There remains in science and other segments of society (the legal & art critic communities) a conviction that objectivity is a worthwhile goal. We see this in our legal system where entire cases are thrown out because of a smidgen of faulty evidence. We see this in our art system where critics approve or reject artists based on self-aggrandized opinions. Judges and critics are expected to be objective and thus fair.
The question then becomes, is it possible to be truly objective?
One scientist says that objectivity is a myth. Richard D. Jarrard wrote a eBook called Scientific Methods which elegantly and convincingly argues that objectivity is a myth.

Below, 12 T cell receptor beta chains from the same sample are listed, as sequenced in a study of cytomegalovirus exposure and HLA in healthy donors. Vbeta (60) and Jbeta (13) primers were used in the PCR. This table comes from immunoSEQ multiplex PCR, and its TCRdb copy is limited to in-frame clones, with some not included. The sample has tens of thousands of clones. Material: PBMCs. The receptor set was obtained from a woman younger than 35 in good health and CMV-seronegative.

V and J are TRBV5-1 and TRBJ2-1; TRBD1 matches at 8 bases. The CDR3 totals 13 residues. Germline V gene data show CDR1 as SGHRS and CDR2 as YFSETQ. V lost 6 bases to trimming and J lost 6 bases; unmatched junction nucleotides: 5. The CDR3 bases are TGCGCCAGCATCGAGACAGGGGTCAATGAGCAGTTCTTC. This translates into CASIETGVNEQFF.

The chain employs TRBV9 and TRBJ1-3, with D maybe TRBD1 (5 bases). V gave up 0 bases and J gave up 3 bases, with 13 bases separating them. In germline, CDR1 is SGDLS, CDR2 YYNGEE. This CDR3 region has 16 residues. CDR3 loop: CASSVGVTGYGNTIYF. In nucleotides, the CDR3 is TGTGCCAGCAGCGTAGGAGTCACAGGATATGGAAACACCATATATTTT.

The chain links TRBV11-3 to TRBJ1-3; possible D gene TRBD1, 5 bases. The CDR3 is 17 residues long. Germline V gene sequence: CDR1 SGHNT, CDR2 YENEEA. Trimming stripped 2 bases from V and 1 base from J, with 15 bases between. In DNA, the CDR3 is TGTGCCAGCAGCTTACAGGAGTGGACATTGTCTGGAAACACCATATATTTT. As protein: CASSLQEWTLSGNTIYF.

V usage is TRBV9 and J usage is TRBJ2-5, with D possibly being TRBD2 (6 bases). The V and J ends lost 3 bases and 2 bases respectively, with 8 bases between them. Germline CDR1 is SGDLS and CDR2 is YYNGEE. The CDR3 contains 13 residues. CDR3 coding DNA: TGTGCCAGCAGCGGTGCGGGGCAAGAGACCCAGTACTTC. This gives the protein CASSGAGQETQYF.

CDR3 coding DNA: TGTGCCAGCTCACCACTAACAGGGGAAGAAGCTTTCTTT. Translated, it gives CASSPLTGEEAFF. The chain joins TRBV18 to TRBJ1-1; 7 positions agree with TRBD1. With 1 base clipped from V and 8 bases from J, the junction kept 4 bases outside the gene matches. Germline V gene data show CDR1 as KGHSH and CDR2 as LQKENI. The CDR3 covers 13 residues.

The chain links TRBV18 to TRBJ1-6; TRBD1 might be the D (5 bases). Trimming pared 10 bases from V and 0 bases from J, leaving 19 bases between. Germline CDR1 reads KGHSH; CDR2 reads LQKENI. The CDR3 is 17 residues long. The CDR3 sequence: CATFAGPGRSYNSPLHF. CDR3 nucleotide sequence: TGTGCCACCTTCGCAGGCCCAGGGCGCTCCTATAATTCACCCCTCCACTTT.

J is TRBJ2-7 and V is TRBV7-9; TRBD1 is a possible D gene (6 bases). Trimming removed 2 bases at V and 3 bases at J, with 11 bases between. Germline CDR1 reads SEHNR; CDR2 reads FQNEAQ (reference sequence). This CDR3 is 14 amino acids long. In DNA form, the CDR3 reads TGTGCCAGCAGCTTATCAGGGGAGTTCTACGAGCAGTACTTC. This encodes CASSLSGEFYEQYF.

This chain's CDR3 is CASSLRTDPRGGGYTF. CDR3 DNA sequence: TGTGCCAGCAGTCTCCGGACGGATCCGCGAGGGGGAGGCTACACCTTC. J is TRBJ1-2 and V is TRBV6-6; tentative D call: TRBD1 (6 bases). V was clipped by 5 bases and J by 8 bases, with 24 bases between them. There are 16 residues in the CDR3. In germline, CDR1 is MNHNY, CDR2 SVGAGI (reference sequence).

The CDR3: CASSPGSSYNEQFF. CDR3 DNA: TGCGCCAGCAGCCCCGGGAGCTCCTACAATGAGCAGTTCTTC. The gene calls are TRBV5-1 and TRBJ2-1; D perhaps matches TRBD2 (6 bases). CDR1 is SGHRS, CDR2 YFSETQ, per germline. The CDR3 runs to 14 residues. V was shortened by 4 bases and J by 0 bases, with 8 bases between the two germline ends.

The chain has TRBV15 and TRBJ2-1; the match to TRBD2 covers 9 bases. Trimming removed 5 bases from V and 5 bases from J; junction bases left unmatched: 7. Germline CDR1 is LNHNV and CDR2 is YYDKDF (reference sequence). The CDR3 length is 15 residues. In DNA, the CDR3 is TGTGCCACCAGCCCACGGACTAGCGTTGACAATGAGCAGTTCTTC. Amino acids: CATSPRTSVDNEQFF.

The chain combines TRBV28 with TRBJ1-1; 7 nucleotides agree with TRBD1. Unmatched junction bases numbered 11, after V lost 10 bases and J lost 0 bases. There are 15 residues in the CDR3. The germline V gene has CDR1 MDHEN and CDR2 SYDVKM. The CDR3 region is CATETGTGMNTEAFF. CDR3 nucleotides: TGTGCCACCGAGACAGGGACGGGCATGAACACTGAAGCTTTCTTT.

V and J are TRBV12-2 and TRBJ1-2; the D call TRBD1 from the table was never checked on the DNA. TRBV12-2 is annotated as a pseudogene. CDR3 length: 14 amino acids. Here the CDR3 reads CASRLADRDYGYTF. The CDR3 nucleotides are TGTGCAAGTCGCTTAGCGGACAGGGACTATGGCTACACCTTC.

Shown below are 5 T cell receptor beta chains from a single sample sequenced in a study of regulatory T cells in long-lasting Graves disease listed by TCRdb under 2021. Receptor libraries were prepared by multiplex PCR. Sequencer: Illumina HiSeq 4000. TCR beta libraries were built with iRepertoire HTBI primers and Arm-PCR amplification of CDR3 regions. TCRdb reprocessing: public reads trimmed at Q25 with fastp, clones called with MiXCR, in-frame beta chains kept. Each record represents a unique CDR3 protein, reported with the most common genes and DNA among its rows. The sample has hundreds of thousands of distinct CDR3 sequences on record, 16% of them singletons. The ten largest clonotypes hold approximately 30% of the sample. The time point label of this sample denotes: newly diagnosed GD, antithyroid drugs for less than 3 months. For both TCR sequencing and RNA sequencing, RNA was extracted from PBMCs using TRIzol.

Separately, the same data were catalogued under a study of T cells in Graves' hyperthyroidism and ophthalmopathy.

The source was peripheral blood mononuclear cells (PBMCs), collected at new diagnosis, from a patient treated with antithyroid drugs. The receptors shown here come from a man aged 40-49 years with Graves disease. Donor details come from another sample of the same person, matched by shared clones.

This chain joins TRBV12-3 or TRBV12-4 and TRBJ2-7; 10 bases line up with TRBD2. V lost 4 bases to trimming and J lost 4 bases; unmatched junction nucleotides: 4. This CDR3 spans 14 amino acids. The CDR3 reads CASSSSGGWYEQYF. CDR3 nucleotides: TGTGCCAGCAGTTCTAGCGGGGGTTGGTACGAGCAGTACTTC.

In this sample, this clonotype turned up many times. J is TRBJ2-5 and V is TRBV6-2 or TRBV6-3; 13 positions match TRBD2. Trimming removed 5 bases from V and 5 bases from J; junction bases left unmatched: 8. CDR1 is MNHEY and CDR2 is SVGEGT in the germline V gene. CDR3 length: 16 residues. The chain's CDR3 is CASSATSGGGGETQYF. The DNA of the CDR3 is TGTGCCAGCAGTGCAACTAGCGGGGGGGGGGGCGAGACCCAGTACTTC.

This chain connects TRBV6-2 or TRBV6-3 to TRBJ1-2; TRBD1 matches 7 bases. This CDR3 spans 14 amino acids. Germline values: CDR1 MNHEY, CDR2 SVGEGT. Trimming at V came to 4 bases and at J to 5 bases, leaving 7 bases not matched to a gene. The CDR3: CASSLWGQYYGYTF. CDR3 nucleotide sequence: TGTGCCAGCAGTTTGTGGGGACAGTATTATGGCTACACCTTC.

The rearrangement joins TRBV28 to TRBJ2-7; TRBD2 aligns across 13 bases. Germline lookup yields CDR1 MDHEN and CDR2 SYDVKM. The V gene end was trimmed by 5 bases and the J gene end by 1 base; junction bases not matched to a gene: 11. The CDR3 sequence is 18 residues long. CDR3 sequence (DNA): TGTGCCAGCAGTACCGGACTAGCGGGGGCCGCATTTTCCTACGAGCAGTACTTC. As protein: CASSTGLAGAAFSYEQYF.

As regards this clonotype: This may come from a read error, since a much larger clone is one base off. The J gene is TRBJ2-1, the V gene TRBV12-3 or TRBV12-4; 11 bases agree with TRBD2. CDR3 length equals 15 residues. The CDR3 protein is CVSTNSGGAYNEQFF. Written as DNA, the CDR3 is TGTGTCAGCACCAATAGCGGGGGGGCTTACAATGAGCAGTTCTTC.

Does this mean that we should no longer have judges, lawyers, and critics? No.
Jarrard reminds us that we all need to become more aware of our own biases. By being aware and accepting our limited perceptions, we then focus on what is relevant and necessary. The goal is not objectivity so much as to fully disclose and accept that our perceptions of law, art, or life in general is based on uniquely skewed and reinforced experience. Once done, then we move onto making the best judgments and decisions we can, with humility and appreciation.
We would all do better to stop trying to be objective and instead strive to be kind, fair, and self-aware.